The Samsung mobile applications users inIransaid on Thursday that the company had notified them that they will no longer have access to the company’s online store as of May 22.
This move is seen as part of international sanctions on the country over its disputed nuclear program. A chargeTehrandenies that the west has imposed banking and insurance sanctions onIransince it suspectsIranis pursuing nuclear weapons.
The owners of mobile phones and tablets at a shopping mall atTehransaid Thursday, that they had received the message via email from the company late the night before. Retailers said they had no power over the decision.
A local shopkeeper Bijan Ashtiani said that, “We have heard about it, but we are only responsible for hardware here, not software and apps.”
Samsung said in the message that it cannot provide access to the store, known as Samsung Apps, inIranbecause of “legal barriers.” The company apologized to customers in emailed statement seen by the Associated Press on Thursday.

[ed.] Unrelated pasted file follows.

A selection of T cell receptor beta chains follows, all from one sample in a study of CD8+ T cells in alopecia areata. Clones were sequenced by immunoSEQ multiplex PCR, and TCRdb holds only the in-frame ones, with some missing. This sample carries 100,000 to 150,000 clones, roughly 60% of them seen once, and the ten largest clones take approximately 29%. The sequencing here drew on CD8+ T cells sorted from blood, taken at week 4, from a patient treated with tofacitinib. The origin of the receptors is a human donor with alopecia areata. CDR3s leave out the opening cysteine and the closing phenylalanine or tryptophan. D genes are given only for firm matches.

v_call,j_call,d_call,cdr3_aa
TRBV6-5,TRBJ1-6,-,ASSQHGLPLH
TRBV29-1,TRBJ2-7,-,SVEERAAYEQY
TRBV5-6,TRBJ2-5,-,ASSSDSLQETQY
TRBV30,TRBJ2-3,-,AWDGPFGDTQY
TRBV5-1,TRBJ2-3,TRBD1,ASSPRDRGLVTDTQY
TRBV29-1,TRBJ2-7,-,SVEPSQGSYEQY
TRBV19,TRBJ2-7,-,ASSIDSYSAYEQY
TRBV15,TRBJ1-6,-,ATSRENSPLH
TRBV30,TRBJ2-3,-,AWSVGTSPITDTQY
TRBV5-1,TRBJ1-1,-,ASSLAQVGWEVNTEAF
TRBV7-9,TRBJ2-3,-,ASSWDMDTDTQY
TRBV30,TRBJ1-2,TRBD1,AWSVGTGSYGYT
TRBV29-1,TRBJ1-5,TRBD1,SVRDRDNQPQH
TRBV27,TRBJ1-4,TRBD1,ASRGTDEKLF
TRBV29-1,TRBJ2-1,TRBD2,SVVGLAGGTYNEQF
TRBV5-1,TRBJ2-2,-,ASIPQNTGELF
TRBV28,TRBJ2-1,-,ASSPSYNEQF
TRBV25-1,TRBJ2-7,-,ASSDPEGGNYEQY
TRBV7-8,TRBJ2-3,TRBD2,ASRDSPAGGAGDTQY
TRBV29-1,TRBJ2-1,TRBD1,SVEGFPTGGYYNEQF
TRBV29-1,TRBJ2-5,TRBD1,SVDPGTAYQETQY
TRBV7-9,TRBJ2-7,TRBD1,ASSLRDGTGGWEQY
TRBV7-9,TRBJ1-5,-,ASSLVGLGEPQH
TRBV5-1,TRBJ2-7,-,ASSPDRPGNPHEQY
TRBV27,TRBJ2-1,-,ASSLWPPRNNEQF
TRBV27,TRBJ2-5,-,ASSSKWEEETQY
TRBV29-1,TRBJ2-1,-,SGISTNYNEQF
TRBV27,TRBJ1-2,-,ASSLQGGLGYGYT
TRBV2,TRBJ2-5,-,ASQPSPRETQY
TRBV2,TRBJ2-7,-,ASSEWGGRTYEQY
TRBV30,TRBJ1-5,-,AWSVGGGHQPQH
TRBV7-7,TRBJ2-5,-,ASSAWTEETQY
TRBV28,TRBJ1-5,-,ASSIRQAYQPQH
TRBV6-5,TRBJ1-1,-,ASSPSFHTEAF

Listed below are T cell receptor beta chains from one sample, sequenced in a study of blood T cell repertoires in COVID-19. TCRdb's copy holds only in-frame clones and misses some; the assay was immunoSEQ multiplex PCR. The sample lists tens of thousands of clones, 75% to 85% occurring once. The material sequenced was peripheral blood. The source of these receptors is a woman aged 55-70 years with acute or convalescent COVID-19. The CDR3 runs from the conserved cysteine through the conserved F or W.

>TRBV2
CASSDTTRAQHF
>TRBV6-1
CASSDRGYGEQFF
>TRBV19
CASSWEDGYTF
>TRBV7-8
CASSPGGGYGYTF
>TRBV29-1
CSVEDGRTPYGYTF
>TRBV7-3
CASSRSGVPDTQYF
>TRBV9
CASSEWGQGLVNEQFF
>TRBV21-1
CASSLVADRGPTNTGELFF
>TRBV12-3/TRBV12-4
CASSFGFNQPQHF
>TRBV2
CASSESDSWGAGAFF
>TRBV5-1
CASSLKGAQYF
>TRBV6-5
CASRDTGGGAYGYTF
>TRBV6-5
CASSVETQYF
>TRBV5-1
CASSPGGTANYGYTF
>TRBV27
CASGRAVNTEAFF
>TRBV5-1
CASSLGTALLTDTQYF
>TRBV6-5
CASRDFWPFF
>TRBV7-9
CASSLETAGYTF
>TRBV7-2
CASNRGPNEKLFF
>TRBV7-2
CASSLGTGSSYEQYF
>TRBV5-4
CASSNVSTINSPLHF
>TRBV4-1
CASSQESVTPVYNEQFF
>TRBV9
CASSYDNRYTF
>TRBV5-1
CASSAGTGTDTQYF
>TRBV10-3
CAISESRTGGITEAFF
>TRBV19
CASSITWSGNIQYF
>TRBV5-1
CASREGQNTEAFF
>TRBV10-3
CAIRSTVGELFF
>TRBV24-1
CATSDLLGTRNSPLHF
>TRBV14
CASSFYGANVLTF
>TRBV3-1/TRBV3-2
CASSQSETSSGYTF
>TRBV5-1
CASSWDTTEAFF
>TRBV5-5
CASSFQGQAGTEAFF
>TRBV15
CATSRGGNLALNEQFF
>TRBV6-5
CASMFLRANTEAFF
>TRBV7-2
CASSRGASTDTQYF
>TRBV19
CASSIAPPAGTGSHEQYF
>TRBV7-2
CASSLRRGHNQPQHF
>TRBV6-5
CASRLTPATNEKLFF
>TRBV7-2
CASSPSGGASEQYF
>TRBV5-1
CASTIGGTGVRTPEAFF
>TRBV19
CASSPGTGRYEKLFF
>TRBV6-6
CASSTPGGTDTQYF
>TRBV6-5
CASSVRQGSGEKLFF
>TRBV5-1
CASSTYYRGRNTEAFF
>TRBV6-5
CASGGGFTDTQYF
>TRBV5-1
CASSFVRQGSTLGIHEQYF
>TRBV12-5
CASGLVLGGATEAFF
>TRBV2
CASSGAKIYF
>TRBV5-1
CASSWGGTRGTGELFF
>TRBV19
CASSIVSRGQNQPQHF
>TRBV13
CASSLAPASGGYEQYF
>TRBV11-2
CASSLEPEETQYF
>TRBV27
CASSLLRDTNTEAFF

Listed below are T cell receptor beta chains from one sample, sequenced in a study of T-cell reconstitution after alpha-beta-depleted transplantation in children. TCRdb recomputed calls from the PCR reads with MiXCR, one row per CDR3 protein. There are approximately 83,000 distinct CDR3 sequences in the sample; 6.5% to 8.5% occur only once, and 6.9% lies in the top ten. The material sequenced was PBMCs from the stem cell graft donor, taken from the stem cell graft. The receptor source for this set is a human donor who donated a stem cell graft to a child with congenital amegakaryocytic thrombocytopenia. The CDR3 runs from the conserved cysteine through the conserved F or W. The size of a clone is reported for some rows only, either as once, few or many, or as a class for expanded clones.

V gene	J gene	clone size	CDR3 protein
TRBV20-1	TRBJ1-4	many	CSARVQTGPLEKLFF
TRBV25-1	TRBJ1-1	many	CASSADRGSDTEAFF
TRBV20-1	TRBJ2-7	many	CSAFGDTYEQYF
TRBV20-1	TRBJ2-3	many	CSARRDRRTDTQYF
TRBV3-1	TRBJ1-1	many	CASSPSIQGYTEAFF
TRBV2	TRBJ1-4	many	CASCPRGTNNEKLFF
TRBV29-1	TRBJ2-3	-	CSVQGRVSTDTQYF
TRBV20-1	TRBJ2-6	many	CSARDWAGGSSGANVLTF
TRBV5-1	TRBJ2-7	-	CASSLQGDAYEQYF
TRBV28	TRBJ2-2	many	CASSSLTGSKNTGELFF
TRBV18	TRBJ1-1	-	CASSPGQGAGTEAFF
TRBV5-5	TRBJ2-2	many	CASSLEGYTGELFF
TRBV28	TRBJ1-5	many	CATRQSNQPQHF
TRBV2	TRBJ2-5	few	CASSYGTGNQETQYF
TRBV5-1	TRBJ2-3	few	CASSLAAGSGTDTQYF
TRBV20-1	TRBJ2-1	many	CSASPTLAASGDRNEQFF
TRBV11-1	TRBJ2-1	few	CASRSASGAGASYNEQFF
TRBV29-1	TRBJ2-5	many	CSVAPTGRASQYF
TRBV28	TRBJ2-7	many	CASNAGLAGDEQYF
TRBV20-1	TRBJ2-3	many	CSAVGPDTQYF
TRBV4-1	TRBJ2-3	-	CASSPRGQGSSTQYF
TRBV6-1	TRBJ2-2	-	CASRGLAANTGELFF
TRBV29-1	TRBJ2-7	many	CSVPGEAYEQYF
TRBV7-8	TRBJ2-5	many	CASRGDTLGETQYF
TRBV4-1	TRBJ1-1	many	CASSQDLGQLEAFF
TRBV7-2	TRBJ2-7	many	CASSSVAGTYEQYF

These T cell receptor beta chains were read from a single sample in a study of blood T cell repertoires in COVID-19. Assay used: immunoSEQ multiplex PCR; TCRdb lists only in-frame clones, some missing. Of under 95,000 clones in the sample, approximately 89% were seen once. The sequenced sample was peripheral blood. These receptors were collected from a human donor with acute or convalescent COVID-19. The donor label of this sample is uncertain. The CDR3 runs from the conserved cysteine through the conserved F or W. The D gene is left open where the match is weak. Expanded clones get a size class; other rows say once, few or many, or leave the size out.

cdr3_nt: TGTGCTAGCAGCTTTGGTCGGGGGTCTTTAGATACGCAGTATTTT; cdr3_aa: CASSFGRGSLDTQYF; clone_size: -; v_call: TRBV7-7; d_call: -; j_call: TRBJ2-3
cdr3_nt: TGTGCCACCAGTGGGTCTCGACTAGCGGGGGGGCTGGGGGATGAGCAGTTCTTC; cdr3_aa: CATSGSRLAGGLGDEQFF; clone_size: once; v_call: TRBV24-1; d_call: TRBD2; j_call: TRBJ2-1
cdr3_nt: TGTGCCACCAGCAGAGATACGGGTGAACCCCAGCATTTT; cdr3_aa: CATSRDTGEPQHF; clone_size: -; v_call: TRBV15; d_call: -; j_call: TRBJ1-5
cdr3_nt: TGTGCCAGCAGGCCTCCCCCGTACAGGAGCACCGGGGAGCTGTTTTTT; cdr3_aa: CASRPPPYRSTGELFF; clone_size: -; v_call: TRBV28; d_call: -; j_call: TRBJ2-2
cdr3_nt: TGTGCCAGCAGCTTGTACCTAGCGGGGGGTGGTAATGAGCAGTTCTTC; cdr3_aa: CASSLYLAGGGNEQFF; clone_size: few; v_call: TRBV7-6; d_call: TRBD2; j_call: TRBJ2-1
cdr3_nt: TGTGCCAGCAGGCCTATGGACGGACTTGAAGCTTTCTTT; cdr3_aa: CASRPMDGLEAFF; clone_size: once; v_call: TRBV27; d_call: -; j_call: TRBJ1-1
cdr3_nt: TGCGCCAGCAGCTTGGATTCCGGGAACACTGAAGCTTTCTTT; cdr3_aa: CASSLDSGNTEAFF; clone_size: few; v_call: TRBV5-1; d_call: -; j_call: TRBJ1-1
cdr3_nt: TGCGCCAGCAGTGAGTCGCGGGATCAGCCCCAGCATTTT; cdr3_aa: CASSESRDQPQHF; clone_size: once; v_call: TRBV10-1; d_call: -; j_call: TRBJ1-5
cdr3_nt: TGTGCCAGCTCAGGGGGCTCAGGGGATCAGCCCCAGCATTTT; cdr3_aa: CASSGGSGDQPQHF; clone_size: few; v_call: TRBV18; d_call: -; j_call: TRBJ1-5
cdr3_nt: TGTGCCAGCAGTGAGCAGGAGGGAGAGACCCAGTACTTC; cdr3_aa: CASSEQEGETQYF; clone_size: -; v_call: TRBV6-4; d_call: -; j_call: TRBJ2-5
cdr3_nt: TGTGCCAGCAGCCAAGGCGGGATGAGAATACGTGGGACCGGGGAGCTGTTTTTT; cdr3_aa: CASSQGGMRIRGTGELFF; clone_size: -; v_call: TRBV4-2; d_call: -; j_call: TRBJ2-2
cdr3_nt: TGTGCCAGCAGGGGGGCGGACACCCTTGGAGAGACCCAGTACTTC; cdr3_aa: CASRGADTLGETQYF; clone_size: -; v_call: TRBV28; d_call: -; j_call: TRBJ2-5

Samsung’s offices inTehrancould not be immediately reached for comment due to the weekend there, and its headquarters inSouth Koreadid not immediately respond to a request.
The decision quickly provoked ire on social media.
Bahareh, a Twitter user blamingTehran’s policy “wrote that Samsung is to stop its apps inIran, oh how we appreciate our officials.” Another person named Armin, pointed at the technology giant itself, saying “Now, Samsung’s sanctions honor us as well!”
Samsung spokesman Chris Jung inSeoulsaid the company is still looking into the matter and could not confirm any details.
Unlike Apple, Microsoft and Adobe, Samsung has provided localized services to Iranians in their native Persian language. In 2012, Finish communications giant Nokia stopped its services in the country.